Emotional (Un)Belonging in Aminatta Forna's "The Memory of Love"
Complutense Journal of English Studies
War and its aftermaths are at the kernel of The Memory of Love, yet, rather than only dwelling on loss and suffering, the novel explores the enabling possibilities of emotion, and love in particular, as the title suggests, through the lenses of characters who are survivors or witnesses of the devastating civil war in Sierra Leone. In this article, I shall argue that Forna's novel encourages the reader who has not experienced first-hand such distressing events to recognize the emotional spaces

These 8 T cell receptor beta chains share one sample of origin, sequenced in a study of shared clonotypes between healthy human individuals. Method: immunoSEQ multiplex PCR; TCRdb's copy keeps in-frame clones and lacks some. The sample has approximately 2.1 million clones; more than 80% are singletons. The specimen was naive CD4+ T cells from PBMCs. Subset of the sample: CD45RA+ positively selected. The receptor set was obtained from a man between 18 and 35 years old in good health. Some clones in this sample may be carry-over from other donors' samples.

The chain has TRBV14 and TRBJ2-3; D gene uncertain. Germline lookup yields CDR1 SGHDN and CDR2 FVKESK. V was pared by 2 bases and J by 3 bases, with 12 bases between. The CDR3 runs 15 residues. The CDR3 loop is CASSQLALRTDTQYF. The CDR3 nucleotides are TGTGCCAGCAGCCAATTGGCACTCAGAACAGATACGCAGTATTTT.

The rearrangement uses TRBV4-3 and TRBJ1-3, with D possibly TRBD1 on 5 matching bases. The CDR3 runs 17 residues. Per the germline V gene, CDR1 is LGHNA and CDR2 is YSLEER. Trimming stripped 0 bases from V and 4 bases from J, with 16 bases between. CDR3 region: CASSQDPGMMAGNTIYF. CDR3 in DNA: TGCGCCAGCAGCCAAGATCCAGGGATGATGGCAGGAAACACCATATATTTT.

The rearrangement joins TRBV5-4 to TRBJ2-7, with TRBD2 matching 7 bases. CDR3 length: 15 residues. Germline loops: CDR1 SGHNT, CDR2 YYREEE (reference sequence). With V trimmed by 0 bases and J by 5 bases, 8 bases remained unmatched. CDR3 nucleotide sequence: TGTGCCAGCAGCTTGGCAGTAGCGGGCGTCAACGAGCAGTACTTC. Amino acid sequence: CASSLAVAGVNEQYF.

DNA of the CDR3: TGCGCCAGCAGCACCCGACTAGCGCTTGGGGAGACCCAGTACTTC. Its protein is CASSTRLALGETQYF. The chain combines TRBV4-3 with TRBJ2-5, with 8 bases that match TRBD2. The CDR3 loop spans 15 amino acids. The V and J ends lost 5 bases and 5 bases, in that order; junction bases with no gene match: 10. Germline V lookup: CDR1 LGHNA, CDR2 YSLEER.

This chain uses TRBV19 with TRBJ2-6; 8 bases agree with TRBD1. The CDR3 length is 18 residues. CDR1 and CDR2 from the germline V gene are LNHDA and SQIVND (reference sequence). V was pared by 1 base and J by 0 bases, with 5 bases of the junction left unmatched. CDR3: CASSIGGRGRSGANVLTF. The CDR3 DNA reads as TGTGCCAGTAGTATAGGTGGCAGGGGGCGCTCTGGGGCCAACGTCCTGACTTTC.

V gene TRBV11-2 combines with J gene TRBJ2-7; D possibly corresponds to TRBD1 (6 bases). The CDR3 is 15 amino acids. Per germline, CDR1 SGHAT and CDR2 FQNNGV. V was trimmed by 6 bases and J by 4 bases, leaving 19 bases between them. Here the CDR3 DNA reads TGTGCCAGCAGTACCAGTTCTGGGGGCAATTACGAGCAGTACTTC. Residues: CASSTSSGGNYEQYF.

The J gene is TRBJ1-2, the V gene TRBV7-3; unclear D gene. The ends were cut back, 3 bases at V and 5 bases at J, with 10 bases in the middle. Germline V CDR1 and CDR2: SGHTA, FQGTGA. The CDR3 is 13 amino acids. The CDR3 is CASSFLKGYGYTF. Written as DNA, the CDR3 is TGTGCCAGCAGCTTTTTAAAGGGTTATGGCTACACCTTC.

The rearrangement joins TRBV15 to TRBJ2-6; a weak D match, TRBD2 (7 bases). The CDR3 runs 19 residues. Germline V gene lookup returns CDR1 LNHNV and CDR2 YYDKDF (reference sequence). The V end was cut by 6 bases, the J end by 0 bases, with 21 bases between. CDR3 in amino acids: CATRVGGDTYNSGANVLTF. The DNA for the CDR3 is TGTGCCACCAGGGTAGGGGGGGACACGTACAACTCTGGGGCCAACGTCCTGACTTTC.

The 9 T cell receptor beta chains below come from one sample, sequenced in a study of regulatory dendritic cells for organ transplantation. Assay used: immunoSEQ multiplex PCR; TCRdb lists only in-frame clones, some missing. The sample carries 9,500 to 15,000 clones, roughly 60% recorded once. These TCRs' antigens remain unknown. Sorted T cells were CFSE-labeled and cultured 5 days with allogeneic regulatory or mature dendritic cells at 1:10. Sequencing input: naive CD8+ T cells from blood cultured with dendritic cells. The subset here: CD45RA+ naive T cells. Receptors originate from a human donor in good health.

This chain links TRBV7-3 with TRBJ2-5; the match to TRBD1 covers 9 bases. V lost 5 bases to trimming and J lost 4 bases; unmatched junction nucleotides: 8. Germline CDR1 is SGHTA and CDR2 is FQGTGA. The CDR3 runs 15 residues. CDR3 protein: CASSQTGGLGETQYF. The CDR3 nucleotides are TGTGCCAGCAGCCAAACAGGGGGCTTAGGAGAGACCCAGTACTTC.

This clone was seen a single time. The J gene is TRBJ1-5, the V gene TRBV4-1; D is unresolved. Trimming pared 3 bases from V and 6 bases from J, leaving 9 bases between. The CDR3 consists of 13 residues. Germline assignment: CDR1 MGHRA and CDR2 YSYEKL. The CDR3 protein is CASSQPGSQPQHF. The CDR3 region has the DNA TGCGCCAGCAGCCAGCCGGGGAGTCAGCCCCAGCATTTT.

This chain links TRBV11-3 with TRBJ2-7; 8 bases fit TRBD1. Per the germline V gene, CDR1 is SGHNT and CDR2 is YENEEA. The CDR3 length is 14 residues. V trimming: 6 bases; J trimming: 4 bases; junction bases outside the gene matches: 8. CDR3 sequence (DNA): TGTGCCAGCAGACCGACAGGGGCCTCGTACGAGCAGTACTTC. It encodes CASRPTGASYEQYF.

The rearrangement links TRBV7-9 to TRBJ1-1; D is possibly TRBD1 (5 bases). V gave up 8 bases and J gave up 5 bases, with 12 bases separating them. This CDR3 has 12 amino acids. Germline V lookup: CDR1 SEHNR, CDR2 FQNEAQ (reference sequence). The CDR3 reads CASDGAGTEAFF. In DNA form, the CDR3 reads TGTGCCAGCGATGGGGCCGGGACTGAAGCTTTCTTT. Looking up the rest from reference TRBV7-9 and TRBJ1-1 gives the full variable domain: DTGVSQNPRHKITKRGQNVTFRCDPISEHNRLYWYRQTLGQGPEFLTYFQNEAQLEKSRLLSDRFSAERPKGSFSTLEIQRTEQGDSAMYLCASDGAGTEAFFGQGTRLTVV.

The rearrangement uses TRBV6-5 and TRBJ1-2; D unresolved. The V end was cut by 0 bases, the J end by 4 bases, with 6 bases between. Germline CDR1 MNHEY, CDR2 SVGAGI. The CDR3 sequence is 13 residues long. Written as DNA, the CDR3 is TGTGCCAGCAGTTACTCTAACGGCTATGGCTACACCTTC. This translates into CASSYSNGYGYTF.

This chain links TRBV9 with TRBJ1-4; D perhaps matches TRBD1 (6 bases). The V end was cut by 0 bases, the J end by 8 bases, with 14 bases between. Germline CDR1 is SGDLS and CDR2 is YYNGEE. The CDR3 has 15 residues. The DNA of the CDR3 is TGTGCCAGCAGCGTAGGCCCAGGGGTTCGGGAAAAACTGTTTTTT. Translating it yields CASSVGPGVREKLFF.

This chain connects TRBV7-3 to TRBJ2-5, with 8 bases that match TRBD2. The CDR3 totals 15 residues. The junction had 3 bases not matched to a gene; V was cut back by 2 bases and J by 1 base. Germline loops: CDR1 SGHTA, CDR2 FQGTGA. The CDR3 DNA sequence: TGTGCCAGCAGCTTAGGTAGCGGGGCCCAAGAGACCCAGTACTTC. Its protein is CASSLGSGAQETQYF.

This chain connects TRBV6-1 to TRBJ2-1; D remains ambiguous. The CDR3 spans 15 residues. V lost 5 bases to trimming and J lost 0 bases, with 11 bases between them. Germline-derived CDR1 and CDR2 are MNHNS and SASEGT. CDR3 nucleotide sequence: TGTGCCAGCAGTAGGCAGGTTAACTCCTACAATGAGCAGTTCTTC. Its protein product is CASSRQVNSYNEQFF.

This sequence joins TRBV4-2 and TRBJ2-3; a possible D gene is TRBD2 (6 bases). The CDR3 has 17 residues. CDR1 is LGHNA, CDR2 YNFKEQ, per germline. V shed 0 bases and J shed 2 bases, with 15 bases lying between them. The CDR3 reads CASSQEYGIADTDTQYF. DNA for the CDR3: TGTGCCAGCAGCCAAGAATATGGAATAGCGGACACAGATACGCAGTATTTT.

... emotional spaces of others. Drawing on Sara Ahmed's views of emotions as openness (2004) , I shall analyse the reasons behind these apparently unlikely interpersonal emotional connections. I shall examine how the main characters in the novel, Mamakay, Agnes, Kai and Adrian, establish interpersonal relations that allow them to come to terms with the ordinary spaces that surround them and eventually construct alternative emotional spaces. The narrative, thus, depicts emotions as fluid, non-static temporal positions, from where to start alternative journeys of surviving and of being. The spaces of emotion form a continuum in the characters' lives: they are never fixed, never stable, never secured but always adapting, reinventing themselves and changing.